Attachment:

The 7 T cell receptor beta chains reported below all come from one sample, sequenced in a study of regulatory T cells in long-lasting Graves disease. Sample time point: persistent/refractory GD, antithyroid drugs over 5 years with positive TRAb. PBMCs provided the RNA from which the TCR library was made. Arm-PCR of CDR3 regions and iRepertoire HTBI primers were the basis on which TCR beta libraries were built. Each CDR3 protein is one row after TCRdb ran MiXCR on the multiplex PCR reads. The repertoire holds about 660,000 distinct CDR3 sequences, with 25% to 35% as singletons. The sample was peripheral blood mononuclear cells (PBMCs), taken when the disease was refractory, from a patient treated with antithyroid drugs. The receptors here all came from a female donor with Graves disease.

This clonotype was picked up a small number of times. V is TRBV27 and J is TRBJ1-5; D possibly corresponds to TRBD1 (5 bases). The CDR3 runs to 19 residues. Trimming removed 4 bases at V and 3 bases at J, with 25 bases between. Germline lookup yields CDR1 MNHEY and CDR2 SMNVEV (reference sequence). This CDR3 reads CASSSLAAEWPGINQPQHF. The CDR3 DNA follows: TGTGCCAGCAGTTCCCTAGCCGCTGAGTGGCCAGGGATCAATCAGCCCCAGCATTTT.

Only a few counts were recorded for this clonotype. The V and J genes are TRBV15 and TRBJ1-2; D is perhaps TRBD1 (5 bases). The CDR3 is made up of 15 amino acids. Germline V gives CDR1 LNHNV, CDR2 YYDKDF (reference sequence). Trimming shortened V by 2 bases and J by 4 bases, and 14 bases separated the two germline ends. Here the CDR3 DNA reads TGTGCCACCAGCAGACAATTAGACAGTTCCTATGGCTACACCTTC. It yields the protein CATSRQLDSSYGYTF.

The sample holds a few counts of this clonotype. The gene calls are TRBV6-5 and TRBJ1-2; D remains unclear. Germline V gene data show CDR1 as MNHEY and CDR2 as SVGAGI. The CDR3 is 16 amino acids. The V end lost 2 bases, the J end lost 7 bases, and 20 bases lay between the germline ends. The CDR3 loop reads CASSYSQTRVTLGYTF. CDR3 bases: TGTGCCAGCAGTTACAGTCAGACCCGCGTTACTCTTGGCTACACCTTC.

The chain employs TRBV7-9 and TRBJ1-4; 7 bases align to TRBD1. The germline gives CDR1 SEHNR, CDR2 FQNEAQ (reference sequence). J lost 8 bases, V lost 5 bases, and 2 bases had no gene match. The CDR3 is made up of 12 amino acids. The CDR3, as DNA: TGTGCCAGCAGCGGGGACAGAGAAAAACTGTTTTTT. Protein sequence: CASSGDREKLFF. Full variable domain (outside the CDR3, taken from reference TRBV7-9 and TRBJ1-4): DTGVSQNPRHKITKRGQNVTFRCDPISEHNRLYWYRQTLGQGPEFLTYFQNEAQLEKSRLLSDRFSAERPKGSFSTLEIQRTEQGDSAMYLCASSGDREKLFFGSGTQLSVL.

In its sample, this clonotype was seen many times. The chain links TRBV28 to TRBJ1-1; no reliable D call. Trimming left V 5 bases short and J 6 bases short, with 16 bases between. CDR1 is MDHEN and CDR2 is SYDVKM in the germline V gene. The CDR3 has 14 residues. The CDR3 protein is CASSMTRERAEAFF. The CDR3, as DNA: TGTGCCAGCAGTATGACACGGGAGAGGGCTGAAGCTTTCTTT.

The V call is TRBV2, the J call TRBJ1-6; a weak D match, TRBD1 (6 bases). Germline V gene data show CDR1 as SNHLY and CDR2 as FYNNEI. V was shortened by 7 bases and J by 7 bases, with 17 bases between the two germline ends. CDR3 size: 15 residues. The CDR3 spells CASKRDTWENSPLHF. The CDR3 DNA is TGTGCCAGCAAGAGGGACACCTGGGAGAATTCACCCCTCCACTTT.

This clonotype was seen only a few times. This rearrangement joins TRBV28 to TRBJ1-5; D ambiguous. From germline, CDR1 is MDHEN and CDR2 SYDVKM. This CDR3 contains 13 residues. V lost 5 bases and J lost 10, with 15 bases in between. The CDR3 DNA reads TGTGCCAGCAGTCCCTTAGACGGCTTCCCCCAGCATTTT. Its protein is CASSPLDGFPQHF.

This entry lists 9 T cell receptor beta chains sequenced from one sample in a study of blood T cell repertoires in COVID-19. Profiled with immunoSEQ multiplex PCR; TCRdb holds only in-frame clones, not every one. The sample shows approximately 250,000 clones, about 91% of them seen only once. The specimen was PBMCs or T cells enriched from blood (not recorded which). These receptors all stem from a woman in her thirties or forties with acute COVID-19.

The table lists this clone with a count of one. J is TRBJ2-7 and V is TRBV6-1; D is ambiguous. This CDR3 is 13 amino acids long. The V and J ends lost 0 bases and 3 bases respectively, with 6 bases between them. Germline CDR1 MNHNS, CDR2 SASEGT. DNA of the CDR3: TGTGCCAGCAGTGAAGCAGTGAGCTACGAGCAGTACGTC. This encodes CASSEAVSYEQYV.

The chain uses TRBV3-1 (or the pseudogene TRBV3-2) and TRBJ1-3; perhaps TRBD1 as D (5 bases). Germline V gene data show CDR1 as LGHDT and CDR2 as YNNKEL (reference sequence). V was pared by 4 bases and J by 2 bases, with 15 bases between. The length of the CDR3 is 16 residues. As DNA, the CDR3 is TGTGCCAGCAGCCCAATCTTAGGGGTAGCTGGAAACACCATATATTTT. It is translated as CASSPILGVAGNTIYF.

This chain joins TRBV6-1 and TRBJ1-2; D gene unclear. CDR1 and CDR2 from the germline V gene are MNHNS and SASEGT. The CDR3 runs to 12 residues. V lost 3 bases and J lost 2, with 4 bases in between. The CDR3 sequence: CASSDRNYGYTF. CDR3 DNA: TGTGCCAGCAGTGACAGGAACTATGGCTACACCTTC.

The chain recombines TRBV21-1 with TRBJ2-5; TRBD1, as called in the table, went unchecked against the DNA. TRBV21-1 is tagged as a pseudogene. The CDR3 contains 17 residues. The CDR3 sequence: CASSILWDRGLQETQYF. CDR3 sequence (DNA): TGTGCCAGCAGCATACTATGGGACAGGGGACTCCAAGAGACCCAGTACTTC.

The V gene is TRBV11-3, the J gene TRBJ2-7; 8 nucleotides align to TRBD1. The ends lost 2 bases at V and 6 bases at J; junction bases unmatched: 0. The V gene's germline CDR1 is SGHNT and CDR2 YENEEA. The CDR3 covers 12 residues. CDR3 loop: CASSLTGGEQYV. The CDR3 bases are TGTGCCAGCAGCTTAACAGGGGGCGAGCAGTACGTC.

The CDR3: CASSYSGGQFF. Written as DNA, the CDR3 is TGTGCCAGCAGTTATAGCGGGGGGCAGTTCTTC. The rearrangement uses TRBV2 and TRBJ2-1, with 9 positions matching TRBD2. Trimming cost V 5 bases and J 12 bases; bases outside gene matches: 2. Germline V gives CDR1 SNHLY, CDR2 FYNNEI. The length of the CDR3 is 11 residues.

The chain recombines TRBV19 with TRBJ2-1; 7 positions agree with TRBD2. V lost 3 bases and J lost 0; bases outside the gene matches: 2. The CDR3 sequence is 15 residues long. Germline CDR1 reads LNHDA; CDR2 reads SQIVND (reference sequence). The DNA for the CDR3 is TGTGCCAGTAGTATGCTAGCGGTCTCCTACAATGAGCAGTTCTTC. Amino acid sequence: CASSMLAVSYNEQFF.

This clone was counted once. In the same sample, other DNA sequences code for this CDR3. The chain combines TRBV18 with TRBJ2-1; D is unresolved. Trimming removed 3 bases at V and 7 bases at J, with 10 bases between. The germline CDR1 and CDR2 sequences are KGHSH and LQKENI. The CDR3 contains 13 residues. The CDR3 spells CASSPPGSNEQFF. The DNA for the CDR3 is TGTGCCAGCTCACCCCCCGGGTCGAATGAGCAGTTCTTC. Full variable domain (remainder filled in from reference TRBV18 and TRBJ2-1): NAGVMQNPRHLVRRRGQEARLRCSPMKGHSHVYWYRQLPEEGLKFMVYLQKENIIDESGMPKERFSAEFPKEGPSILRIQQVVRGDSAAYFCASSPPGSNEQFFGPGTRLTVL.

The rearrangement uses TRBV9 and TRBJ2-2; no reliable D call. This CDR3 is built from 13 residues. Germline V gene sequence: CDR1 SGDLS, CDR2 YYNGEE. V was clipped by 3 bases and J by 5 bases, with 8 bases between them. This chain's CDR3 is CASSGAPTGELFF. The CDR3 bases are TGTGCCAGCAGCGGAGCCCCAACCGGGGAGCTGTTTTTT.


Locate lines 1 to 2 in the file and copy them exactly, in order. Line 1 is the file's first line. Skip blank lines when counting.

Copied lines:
The 7 T cell receptor beta chains reported below all come from one sample, sequenced in a study of regulatory T cells in long-lasting Graves disease. Sample time point: persistent/refractory GD, antithyroid drugs over 5 years with positive TRAb. PBMCs provided the RNA from which the TCR library was made. Arm-PCR of CDR3 regions and iRepertoire HTBI primers were the basis on which TCR beta libraries were built. Each CDR3 protein is one row after TCRdb ran MiXCR on the multiplex PCR reads. The repertoire holds about 660,000 distinct CDR3 sequences, with 25% to 35% as singletons. The sample was peripheral blood mononuclear cells (PBMCs), taken when the disease was refractory, from a patient treated with antithyroid drugs. The receptors here all came from a female donor with Graves disease.

This clonotype was picked up a small number of times. V is TRBV27 and J is TRBJ1-5; D possibly corresponds to TRBD1 (5 bases). The CDR3 runs to 19 residues. Trimming removed 4 bases at V and 3 bases at J, with 25 bases between. Germline lookup yields CDR1 MNHEY and CDR2 SMNVEV (reference sequence). This CDR3 reads CASSSLAAEWPGINQPQHF. The CDR3 DNA follows: TGTGCCAGCAGTTCCCTAGCCGCTGAGTGGCCAGGGATCAATCAGCCCCAGCATTTT.